January - do nothing
February - fertilize with corn meal at 10-20 pounds per 1,000 square feet. Insect control with beneficial nematodes. (our last freeze is in March sometime).
March - mow/mulch the spring leaves into the turf as needed.
April - mow as needed at 3 inches plus (always, Always, ALWAYS).
May - mow as needed.
June - mow as needed.
July - fertilize again with corn meal at the rate above.
August - mow as needed.
Sept - preemergent control with corn GLUTEN meal at 40 pounds per 1,000.
Oct - mow as needed.
Nov - yes, we still mow as needed.
Dec - mow/mulch the autumn leaves into the turf.

You'll notice that there are not many high profit months there. July and Sept are the only months where you both mow and fertilize. The reason I fert in Feb is that we have real grass growing, not just weeds, by late March. Organic fert needs to be in the soil and working three weeks before the soil temp gets above 50 degrees for it to start to work.

Notice also that there is no money to be made in aeration or dethatching. $$ With a happy microherd under the soil surface, thatch is literally eaten up by the microbes; and they also dig millions of aeration holes for you. Water penetration is much improved with a combination of deep watering and organic fertilizer.

So due to the lack of paying work involved, I don't see a wide acceptance in the professional turf management industry for organic care. You can do it but I would think you'd be embarrassed to charge more for it, or even the same, when you do less work. You'll have to make your money on mowing, leaves, and snow removal. I'm trying to be practical about this and provide as much education as I can for y'all to absorb and process. I'm certainly not going to come through the screen and twist anyone's arm to go organic. I just would like to answer a few questions and correct some fallicies I see here and abouts.

Quote:
i have been using more organics but at the end of the day it smells like i rolled in a cesspool and the lawn smells for a week after application. other than that i have been getting good results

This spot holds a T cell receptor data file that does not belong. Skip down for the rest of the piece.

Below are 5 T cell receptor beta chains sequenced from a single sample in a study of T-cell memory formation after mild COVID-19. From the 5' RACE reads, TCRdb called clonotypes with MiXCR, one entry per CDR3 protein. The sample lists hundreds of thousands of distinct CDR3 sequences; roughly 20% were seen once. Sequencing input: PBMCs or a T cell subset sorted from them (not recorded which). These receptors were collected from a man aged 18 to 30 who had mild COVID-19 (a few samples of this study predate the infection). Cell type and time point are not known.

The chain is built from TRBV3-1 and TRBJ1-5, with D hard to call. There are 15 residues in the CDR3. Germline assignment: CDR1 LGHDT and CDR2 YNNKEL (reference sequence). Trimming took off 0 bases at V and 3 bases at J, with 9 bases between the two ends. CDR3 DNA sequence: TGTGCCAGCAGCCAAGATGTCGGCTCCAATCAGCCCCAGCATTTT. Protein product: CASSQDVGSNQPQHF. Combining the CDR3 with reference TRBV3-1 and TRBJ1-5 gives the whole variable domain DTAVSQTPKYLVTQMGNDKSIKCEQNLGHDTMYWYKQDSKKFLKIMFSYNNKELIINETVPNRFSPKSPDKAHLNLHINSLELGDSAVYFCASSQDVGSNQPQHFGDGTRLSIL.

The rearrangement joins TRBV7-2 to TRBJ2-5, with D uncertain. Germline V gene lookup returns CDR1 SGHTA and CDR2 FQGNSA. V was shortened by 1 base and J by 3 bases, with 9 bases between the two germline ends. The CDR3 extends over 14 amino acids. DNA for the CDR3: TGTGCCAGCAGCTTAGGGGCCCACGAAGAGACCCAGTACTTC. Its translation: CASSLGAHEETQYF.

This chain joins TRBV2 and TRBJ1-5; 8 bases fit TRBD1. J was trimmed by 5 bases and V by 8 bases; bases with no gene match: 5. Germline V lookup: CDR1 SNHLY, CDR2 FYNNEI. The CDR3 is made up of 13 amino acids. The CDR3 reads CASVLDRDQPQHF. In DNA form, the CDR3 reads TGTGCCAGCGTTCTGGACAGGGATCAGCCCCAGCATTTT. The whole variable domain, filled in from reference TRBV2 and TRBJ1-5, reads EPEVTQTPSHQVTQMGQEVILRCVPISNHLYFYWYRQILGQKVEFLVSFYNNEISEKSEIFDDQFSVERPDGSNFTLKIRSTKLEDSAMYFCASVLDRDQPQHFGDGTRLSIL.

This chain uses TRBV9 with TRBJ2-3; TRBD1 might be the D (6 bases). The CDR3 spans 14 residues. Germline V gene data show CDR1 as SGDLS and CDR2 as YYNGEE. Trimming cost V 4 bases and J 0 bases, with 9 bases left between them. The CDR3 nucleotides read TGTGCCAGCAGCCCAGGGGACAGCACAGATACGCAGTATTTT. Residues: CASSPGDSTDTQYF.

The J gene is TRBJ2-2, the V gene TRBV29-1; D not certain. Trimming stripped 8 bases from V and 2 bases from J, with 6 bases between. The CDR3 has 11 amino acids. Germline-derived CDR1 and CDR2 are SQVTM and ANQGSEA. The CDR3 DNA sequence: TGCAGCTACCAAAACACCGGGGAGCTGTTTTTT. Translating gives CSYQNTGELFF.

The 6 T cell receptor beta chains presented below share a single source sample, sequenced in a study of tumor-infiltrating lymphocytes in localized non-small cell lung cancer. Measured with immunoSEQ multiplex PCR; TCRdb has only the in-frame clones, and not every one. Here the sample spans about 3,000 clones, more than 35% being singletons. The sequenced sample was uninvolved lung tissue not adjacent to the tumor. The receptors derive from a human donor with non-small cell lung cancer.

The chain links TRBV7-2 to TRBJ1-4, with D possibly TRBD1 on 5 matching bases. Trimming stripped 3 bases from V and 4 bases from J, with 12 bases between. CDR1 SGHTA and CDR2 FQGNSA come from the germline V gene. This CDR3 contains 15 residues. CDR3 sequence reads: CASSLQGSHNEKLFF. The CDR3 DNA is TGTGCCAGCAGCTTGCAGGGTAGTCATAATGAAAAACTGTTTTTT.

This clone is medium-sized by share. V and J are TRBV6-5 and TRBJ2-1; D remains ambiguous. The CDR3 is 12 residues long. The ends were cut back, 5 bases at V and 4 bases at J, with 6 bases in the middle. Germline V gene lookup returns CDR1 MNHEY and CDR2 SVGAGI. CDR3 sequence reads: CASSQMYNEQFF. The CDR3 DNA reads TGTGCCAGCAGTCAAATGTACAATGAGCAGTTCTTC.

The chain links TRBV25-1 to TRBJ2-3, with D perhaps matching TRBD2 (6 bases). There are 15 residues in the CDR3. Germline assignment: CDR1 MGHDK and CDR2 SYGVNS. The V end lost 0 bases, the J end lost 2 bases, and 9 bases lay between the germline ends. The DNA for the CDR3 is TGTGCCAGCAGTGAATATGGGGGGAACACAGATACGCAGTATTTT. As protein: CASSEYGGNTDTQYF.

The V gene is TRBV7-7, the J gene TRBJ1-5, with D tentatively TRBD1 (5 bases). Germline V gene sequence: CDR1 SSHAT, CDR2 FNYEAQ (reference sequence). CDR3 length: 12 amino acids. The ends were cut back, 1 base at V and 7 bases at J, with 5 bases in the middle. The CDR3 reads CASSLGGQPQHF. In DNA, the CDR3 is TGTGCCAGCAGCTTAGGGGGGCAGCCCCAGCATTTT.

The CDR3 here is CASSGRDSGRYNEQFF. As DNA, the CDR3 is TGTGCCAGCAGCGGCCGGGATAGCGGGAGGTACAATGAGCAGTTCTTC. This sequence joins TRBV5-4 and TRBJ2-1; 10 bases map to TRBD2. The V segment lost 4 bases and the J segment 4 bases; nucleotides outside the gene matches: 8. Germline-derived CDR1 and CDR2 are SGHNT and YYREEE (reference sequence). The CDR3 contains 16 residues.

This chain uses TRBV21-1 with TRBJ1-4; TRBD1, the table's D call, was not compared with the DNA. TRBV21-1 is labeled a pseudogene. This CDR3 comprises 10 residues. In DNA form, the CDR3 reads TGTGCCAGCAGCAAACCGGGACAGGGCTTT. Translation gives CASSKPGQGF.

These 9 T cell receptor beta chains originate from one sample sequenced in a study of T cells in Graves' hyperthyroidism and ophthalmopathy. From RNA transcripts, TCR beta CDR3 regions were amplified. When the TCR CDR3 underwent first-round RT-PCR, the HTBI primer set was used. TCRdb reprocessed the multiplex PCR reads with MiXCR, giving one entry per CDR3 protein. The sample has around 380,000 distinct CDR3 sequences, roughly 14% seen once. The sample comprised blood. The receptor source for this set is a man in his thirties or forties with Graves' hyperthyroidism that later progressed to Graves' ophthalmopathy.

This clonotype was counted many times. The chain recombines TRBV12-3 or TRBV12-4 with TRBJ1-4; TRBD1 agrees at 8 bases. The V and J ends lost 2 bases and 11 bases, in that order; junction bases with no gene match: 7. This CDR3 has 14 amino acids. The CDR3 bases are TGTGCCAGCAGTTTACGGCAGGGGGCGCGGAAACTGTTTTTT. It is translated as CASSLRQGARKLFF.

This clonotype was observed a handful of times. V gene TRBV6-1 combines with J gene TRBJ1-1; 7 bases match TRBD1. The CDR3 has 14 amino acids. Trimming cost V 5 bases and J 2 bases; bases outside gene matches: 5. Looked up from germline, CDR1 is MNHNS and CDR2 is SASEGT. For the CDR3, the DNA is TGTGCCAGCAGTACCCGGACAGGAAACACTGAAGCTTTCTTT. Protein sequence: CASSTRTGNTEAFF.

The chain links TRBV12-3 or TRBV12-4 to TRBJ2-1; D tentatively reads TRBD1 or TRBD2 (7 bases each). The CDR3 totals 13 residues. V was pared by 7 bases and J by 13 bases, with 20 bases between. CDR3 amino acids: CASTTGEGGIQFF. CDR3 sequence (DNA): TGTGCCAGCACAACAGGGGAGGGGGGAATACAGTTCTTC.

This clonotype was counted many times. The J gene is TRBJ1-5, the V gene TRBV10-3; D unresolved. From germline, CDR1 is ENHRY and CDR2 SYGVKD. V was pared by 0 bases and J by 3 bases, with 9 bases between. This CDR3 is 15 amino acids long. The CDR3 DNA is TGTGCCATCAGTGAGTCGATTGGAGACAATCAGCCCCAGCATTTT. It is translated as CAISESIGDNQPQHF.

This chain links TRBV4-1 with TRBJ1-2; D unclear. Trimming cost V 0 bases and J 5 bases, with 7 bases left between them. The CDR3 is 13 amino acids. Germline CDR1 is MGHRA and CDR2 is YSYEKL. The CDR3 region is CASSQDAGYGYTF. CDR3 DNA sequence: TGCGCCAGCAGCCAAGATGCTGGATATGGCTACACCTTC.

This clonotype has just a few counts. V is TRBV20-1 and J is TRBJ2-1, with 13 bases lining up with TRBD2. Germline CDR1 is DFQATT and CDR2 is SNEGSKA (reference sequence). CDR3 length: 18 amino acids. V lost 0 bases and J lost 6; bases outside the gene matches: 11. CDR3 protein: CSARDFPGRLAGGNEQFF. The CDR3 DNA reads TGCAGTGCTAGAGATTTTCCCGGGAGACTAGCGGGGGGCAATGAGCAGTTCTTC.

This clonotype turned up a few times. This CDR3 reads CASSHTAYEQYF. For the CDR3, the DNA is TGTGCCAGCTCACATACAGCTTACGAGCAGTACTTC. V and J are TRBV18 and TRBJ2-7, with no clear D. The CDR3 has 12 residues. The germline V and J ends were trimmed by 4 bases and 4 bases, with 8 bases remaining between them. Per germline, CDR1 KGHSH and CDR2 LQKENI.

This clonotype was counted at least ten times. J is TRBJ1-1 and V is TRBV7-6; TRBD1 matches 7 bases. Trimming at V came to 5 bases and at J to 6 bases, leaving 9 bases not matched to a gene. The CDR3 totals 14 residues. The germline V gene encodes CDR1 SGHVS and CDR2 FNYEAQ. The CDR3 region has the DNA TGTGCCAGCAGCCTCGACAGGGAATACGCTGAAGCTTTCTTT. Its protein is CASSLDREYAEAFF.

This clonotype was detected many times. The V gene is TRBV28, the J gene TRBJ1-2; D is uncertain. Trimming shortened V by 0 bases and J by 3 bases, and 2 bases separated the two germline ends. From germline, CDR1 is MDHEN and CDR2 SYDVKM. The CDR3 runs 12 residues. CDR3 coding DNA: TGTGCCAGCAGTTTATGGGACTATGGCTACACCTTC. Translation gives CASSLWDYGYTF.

If you do what I do you never touch anything that smells remotely bad. I compost rats, squirrels, and possums with no hint of smell. My dog can't even find his own kill in my compost pile. If your organic materials smell bad, you'll lose customers. There are three reasons why most homeowners shy away from organic materials. One is the cost of the commercial brand names. I've solved that by shopping at the feed store. The second reason is the smell. They've bought manure at some time in the past and were embarrassed for weeks as every watering brought back the smell of fresh horse hockey. Spend the money and get real compost, not fresh manure. Third is that they once killed their lawn by over applying compost (or worse, manure). They were embarrassed again by having a dead lawn when everyone else had green lawn. Compost goes on at 1 cubic yard per 1,000 square feet MAXIMUM. Even then you have to sweep it off the grass blades to keep from shading out the grass. But I also think you don't need compost if you fertilize with organics regularly.
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  #48  
Old 08-20-2003, 06:01 PM
GroundKprs GroundKprs is offline
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This is interesting info for warm season grasses. But where is there a study on cool season turf? Since soil temps must be elevated for organics to function in food delivery, a purely organic approach to management of C3 grasses does not seem practical.

For those concerned about EPA registrations, fertilizers do not require registration, And corn gluten meal (used as a preemergent) has been exempted from EPA regs. However, CGM is a root inhibitor, and may have the same negative effect on turfgrass roots that most chemical pre-ems have.